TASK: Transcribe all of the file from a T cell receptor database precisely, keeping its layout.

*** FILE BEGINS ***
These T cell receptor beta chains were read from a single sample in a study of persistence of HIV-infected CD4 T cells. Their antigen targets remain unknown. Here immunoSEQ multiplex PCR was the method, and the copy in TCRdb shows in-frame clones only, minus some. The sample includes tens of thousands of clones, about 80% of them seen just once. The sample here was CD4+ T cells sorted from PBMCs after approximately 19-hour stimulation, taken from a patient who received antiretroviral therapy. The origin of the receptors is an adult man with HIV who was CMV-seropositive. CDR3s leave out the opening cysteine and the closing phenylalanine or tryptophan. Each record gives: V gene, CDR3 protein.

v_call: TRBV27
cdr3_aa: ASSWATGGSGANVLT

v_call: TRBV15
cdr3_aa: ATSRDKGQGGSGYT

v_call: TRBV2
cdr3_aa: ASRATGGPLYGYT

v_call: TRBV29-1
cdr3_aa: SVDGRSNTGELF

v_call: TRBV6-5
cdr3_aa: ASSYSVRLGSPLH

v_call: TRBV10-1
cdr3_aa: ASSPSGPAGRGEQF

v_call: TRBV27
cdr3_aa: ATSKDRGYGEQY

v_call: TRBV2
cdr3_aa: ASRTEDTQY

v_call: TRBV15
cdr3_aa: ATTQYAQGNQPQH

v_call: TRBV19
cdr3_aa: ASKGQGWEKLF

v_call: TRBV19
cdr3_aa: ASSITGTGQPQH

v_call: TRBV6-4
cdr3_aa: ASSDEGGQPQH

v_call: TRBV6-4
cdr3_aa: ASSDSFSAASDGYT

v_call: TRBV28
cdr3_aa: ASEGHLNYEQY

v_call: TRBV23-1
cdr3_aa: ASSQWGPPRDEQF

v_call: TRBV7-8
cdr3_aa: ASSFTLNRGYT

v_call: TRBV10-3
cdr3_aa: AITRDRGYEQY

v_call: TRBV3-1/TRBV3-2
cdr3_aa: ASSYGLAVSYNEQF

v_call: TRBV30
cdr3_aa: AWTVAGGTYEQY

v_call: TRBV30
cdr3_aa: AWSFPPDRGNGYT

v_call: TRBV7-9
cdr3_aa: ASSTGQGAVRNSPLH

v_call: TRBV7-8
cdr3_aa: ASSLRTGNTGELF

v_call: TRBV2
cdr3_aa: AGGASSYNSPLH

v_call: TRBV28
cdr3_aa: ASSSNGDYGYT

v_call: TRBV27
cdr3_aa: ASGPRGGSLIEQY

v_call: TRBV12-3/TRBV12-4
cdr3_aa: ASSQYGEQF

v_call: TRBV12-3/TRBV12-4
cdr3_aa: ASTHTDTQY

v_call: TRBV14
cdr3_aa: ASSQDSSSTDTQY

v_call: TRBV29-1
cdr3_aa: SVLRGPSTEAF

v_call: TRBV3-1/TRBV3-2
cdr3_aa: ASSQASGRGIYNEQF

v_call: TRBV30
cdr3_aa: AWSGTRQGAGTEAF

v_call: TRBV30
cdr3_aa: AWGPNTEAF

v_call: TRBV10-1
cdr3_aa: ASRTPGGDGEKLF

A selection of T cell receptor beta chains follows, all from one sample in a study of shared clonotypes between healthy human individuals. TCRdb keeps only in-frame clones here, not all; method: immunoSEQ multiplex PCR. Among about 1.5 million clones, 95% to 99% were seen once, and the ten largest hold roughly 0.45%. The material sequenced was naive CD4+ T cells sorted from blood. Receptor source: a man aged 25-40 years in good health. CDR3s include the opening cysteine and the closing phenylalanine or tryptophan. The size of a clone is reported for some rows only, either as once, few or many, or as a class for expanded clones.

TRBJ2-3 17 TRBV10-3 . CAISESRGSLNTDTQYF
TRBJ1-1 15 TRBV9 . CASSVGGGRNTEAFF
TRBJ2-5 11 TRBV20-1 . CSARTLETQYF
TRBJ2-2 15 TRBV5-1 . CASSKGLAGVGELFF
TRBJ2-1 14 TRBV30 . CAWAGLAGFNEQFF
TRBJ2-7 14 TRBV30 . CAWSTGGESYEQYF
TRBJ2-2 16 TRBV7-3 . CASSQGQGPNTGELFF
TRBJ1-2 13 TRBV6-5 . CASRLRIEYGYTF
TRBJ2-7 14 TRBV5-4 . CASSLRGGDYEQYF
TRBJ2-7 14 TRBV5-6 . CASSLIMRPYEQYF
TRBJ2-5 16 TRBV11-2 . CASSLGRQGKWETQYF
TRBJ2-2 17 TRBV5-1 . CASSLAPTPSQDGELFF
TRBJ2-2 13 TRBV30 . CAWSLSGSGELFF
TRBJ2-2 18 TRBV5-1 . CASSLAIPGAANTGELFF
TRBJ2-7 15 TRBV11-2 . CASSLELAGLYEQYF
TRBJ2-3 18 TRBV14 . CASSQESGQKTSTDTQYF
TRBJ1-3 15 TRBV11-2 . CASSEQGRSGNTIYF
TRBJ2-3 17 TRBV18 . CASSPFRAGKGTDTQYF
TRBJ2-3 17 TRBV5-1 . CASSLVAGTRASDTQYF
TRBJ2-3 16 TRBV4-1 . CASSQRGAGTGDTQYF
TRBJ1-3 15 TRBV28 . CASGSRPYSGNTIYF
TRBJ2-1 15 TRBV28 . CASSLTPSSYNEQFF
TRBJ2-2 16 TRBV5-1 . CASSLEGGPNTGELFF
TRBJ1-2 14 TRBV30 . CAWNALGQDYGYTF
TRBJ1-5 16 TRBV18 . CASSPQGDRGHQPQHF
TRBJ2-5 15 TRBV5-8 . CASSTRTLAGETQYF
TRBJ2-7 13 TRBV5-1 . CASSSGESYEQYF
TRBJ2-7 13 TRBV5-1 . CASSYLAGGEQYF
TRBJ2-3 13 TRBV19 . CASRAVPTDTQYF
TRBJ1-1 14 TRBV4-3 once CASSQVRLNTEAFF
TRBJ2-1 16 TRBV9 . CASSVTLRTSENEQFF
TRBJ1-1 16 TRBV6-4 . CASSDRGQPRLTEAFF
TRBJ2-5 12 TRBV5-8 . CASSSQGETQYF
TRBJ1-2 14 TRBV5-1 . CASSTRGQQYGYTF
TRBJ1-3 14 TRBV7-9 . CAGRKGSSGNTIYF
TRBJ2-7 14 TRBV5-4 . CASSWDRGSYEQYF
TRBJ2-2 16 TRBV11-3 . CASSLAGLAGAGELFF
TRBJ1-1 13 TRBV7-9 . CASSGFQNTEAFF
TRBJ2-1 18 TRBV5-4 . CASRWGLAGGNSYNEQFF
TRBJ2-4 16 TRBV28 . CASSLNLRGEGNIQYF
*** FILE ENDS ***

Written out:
These T cell receptor beta chains were read from a single sample in a study of persistence of HIV-infected CD4 T cells. Their antigen targets remain unknown. Here immunoSEQ multiplex PCR was the method, and the copy in TCRdb shows in-frame clones only, minus some. The sample includes tens of thousands of clones, about 80% of them seen just once. The sample here was CD4+ T cells sorted from PBMCs after approximately 19-hour stimulation, taken from a patient who received antiretroviral therapy. The origin of the receptors is an adult man with HIV who was CMV-seropositive. CDR3s leave out the opening cysteine and the closing phenylalanine or tryptophan. Each record gives: V gene, CDR3 protein.

v_call: TRBV27
cdr3_aa: ASSWATGGSGANVLT

v_call: TRBV15
cdr3_aa: ATSRDKGQGGSGYT

v_call: TRBV2
cdr3_aa: ASRATGGPLYGYT

v_call: TRBV29-1
cdr3_aa: SVDGRSNTGELF

v_call: TRBV6-5
cdr3_aa: ASSYSVRLGSPLH

v_call: TRBV10-1
cdr3_aa: ASSPSGPAGRGEQF

v_call: TRBV27
cdr3_aa: ATSKDRGYGEQY

v_call: TRBV2
cdr3_aa: ASRTEDTQY

v_call: TRBV15
cdr3_aa: ATTQYAQGNQPQH

v_call: TRBV19
cdr3_aa: ASKGQGWEKLF

v_call: TRBV19
cdr3_aa: ASSITGTGQPQH

v_call: TRBV6-4
cdr3_aa: ASSDEGGQPQH

v_call: TRBV6-4
cdr3_aa: ASSDSFSAASDGYT

v_call: TRBV28
cdr3_aa: ASEGHLNYEQY

v_call: TRBV23-1
cdr3_aa: ASSQWGPPRDEQF

v_call: TRBV7-8
cdr3_aa: ASSFTLNRGYT

v_call: TRBV10-3
cdr3_aa: AITRDRGYEQY

v_call: TRBV3-1/TRBV3-2
cdr3_aa: ASSYGLAVSYNEQF

v_call: TRBV30
cdr3_aa: AWTVAGGTYEQY

v_call: TRBV30
cdr3_aa: AWSFPPDRGNGYT

v_call: TRBV7-9
cdr3_aa: ASSTGQGAVRNSPLH

v_call: TRBV7-8
cdr3_aa: ASSLRTGNTGELF

v_call: TRBV2
cdr3_aa: AGGASSYNSPLH

v_call: TRBV28
cdr3_aa: ASSSNGDYGYT

v_call: TRBV27
cdr3_aa: ASGPRGGSLIEQY

v_call: TRBV12-3/TRBV12-4
cdr3_aa: ASSQYGEQF

v_call: TRBV12-3/TRBV12-4
cdr3_aa: ASTHTDTQY

v_call: TRBV14
cdr3_aa: ASSQDSSSTDTQY

v_call: TRBV29-1
cdr3_aa: SVLRGPSTEAF

v_call: TRBV3-1/TRBV3-2
cdr3_aa: ASSQASGRGIYNEQF

v_call: TRBV30
cdr3_aa: AWSGTRQGAGTEAF

v_call: TRBV30
cdr3_aa: AWGPNTEAF

v_call: TRBV10-1
cdr3_aa: ASRTPGGDGEKLF

A selection of T cell receptor beta chains follows, all from one sample in a study of shared clonotypes between healthy human individuals. TCRdb keeps only in-frame clones here, not all; method: immunoSEQ multiplex PCR. Among about 1.5 million clones, 95% to 99% were seen once, and the ten largest hold roughly 0.45%. The material sequenced was naive CD4+ T cells sorted from blood. Receptor source: a man aged 25-40 years in good health. CDR3s include the opening cysteine and the closing phenylalanine or tryptophan. The size of a clone is reported for some rows only, either as once, few or many, or as a class for expanded clones.

TRBJ2-3 17 TRBV10-3 . CAISESRGSLNTDTQYF
TRBJ1-1 15 TRBV9 . CASSVGGGRNTEAFF
TRBJ2-5 11 TRBV20-1 . CSARTLETQYF
TRBJ2-2 15 TRBV5-1 . CASSKGLAGVGELFF
TRBJ2-1 14 TRBV30 . CAWAGLAGFNEQFF
TRBJ2-7 14 TRBV30 . CAWSTGGESYEQYF
TRBJ2-2 16 TRBV7-3 . CASSQGQGPNTGELFF
TRBJ1-2 13 TRBV6-5 . CASRLRIEYGYTF
TRBJ2-7 14 TRBV5-4 . CASSLRGGDYEQYF
TRBJ2-7 14 TRBV5-6 . CASSLIMRPYEQYF
TRBJ2-5 16 TRBV11-2 . CASSLGRQGKWETQYF
TRBJ2-2 17 TRBV5-1 . CASSLAPTPSQDGELFF
TRBJ2-2 13 TRBV30 . CAWSLSGSGELFF
TRBJ2-2 18 TRBV5-1 . CASSLAIPGAANTGELFF
TRBJ2-7 15 TRBV11-2 . CASSLELAGLYEQYF
TRBJ2-3 18 TRBV14 . CASSQESGQKTSTDTQYF
TRBJ1-3 15 TRBV11-2 . CASSEQGRSGNTIYF
TRBJ2-3 17 TRBV18 . CASSPFRAGKGTDTQYF
TRBJ2-3 17 TRBV5-1 . CASSLVAGTRASDTQYF
TRBJ2-3 16 TRBV4-1 . CASSQRGAGTGDTQYF
TRBJ1-3 15 TRBV28 . CASGSRPYSGNTIYF
TRBJ2-1 15 TRBV28 . CASSLTPSSYNEQFF
TRBJ2-2 16 TRBV5-1 . CASSLEGGPNTGELFF
TRBJ1-2 14 TRBV30 . CAWNALGQDYGYTF
TRBJ1-5 16 TRBV18 . CASSPQGDRGHQPQHF
TRBJ2-5 15 TRBV5-8 . CASSTRTLAGETQYF
TRBJ2-7 13 TRBV5-1 . CASSSGESYEQYF
TRBJ2-7 13 TRBV5-1 . CASSYLAGGEQYF
TRBJ2-3 13 TRBV19 . CASRAVPTDTQYF
TRBJ1-1 14 TRBV4-3 once CASSQVRLNTEAFF
TRBJ2-1 16 TRBV9 . CASSVTLRTSENEQFF
TRBJ1-1 16 TRBV6-4 . CASSDRGQPRLTEAFF
TRBJ2-5 12 TRBV5-8 . CASSSQGETQYF
TRBJ1-2 14 TRBV5-1 . CASSTRGQQYGYTF
TRBJ1-3 14 TRBV7-9 . CAGRKGSSGNTIYF
TRBJ2-7 14 TRBV5-4 . CASSWDRGSYEQYF
TRBJ2-2 16 TRBV11-3 . CASSLAGLAGAGELFF
TRBJ1-1 13 TRBV7-9 . CASSGFQNTEAFF
TRBJ2-1 18 TRBV5-4 . CASRWGLAGGNSYNEQFF
TRBJ2-4 16 TRBV28 . CASSLNLRGEGNIQYF